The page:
Aspirin May Reduce Risk of Colon Cancer for Most People
Following a meta-analysis, researchers have suggested that regular use of aspirin may reduce the risk of colon cancer for the majority of people.
The researchers analysed ten large studies which were conducted in Australia, Germany, Canada and the United States. These included over 16,000 people, all of European descent. The data showed that those who took aspirin regularly were 30% less likely to develop lower colorectal cancer. However, this preventative effect was not seen in people with relatively uncommon variants in genes on chromosomes 12 and 15.
Co-senior author Andrew Chan, of the Massachusetts General Hospital Gastroenterology Division and an associate professor of medicine at Harvard Medical School, said that the risks associated with aspirin and other anti-inflammatories, such as internal bleeding, must be discussed between doctor and patient when considering the potential benefits of such drugs.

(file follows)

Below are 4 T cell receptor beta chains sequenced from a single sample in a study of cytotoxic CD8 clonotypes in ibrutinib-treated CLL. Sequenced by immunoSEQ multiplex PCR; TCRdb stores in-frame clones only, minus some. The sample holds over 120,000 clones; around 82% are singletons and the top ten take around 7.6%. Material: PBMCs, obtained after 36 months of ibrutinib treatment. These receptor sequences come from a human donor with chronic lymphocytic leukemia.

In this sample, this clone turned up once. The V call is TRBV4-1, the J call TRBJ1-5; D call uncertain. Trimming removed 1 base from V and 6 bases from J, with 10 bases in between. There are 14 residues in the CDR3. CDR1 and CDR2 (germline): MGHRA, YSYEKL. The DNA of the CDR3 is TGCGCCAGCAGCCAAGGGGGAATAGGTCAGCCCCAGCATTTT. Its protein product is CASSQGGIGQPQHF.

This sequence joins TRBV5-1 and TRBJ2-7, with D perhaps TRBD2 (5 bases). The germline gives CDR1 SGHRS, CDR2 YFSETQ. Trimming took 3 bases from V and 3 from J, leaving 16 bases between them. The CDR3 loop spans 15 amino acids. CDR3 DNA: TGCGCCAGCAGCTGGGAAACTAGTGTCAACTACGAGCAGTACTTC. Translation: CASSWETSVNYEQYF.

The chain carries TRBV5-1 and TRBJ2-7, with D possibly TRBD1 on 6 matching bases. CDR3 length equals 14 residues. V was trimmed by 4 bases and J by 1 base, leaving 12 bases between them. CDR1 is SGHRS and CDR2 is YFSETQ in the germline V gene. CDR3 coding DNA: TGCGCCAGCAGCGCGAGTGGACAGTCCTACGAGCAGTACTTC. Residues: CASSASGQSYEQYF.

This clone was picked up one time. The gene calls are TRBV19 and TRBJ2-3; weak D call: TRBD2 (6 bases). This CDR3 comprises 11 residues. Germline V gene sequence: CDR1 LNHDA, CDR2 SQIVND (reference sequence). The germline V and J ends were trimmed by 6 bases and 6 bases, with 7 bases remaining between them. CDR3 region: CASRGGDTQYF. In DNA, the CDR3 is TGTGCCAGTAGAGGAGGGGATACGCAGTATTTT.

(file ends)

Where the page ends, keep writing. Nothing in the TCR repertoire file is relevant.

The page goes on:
“This study suggests that adding information about one’s genetic profile might help in making that decision,” he says. “However, it is premature to recommend genetic screening to guide clinical care, since our findings need to be validated in other populations.”
Chan and his fellow researchers hope to determine whether a person’s genes also affect the likelihood of developing serious side effects from aspirin and similar drugs.
“In the not-too-distant future it will be possible to affordably and efficiently conduct genetic testing in healthy individuals to more accurately define benefits and risks of interventions intended to decrease risk of disease,” said Richard Wender of the American Cancer Society in Atlanta, in an accompanying editorial. “The ability to translate genetic profiling into tailored preventive care plans for individuals is still years away but with the study by (Hongmei) Nan et al, the road, arduous as it may be, is more clearly illuminated.”